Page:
First, God is completely sovereign over perseverance. In fact, God gives perseverance to the believer as stated from Romans 15:5 which reads, “Now may the God who gives perseverance and encouragement grant you to be of the same mind with one another according to Christ Jesus.” The Lord Jesus Christ explained the certainty of eternal perseverance by how God the Father and God the Son hold the Christian in this salvific state when He said:

My sheep hear My voice, and I know them, and they follow Me; and I give eternal life to them, and they will never perish; and no one will snatch them out of My hand. My Father, who has given them to Me, is greater than all; and no one is able to snatch them out of the Father’s hand. I and the Father are one (John 10:27-30).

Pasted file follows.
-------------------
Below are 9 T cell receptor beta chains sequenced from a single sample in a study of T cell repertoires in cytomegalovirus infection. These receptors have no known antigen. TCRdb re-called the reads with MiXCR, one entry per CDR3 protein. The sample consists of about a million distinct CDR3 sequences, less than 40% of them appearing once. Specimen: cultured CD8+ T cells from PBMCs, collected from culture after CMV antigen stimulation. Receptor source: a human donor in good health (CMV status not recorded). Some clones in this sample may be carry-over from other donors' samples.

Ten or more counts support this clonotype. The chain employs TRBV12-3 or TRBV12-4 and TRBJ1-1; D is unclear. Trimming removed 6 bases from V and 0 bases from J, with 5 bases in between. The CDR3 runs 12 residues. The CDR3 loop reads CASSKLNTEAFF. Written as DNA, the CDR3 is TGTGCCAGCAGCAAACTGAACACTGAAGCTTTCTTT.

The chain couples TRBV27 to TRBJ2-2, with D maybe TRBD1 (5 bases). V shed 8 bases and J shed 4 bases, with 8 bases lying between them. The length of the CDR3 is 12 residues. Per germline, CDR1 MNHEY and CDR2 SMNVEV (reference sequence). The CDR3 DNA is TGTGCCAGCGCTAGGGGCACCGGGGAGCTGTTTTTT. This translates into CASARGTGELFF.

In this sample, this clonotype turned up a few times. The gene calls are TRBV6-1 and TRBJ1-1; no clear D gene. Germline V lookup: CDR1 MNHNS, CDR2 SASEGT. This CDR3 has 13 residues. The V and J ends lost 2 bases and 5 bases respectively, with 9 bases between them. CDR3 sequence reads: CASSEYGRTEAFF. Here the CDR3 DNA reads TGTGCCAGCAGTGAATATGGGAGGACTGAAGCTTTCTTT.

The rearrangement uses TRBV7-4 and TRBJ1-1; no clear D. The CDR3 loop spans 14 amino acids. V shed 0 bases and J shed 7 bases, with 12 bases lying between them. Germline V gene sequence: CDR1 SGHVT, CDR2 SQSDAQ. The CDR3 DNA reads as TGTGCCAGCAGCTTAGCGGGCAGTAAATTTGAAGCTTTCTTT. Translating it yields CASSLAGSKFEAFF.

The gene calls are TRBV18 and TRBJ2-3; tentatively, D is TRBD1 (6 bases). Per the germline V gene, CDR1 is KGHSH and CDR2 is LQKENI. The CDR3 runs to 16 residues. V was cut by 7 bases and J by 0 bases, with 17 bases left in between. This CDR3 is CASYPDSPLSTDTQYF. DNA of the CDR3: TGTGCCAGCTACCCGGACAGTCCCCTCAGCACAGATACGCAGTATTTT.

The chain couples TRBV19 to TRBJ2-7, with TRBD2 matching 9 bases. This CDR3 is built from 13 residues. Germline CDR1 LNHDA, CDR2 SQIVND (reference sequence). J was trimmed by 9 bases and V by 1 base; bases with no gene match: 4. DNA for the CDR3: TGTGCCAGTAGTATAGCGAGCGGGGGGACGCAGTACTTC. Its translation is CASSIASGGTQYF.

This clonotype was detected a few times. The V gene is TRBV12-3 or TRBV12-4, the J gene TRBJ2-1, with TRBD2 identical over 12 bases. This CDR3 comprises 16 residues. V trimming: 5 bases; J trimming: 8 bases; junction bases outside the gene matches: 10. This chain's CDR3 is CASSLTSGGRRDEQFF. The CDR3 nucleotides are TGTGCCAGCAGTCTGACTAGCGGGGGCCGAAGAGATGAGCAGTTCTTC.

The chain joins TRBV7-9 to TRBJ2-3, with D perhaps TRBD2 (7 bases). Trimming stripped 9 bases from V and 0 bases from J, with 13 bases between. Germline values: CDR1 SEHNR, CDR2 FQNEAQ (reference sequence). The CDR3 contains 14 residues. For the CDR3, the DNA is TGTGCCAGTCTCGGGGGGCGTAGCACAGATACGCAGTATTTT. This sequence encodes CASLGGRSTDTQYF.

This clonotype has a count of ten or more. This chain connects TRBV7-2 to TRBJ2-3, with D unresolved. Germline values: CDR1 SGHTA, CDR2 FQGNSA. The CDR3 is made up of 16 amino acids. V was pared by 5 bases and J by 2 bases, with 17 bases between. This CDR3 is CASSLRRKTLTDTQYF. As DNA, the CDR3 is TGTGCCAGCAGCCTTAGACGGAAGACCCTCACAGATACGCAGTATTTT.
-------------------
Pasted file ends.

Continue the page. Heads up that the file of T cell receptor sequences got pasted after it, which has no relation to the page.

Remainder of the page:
God the Father, God the Son and God the Holy Spirit are one in Essence, Nature and Being but distinct in Personhood. Perseverance of the saints is a Trinitarian work. To start, God the Father is the “He” who began a good work referenced by the Apostle Paul when he wrote, “For I am confident of this very thing, that He who began a good work in you will perfect it until the day of Christ Jesus” (Philippians 1:6). There was no doubt in the Apostle Paul’s mind that the believer would persevere until the end because God perseveres inside the believer. Paul was absolutely convinced and sure that God would persevere in the believer until the end because God is Sovereign over the perseverance of the saints. To this effect, the Greek participle πεποιθὼς rendered in English “I am confident” from Philippians 1:6 literally means “being persuaded of” and is in the perfect tense in Greek. Therefore, Paul’s assurance that God would bring about the complete perseverance of the saints was a completed confidence with ongoing confidence. Furthermore, the Greek word ἐπιτελέσει was used in Philippians 1:6 for “will perfect it” is a verb in the future tense from the Greek word ἐπιτελέω (epiteleó). Epiteleó is a compound word from the preposition epi which means upon and the verb teleó which means I finish, I complete, I pay. Teleó was used by the Lord Jesus Christ in the perfect tense (i.e. Τετέλεσται) just before He died on the Cross recorded in John 19:30 when He said, “It has been finished.” God the Father imputed all the sins of the elect to the account of the Lord Jesus Christ’s account when Christ was on the cross. And Christ satisfied the righteous wrath and anger of God the Father for all eternity when Christ died as the innocent substitute on the cross for the sins of the elect. His cross work was a complete and eternal payment that was accepted by God for all eternity. Eternal life means living for all eternity. Therefore, how can time undo what has been settled for all eternity by God? How can those who have been given eternal life not persevere? God gave proof and approval to the active obedience of Christ’s life and the perfect sacrifice of Christ’s satisfactory penal-substitutionary death on the cross by raising Christ from the dead for our justification. Moreover, Paul continued to explain God’s Sovereignty over perseverance in the sanctification of the believer when he wrote, “. . . work out your salvation with fear and trembling; for it is God who is at work in you, both to will and to work for His good pleasure” (Philippians 2:12f-13). This means that the believer works out what God has put in them because He gave them a new heart and the believer is a new creature. Therefore, God is working perseverance inside the believer which the believer manifests from their new nature. It is God who enables the Christian to completely live out what God has started and continues to enable the Christian throughout sanctification to completely live out what God has worked in the Christian. God is not like men. Men usually fail to complete their work. However, God never fails to finish what God has begun (cf. Romans 8:28-30; Isaiah 14:24; 55:11). It is God essentially not man who perseveres. And God brings about the whole perseverance of everyone whom the Father has predestined and elected unto salvation – “For those whom He foreknew, He also predestined to become conformed to the image of His Son, so that He would be the firstborn among many brethren; and these whom He predestined, He also called; and these whom He called, He also justified; and these whom He justified, He also glorified” (Romans 8:29-30). The elective purpose of the Father is inseparably constrained to perseverance.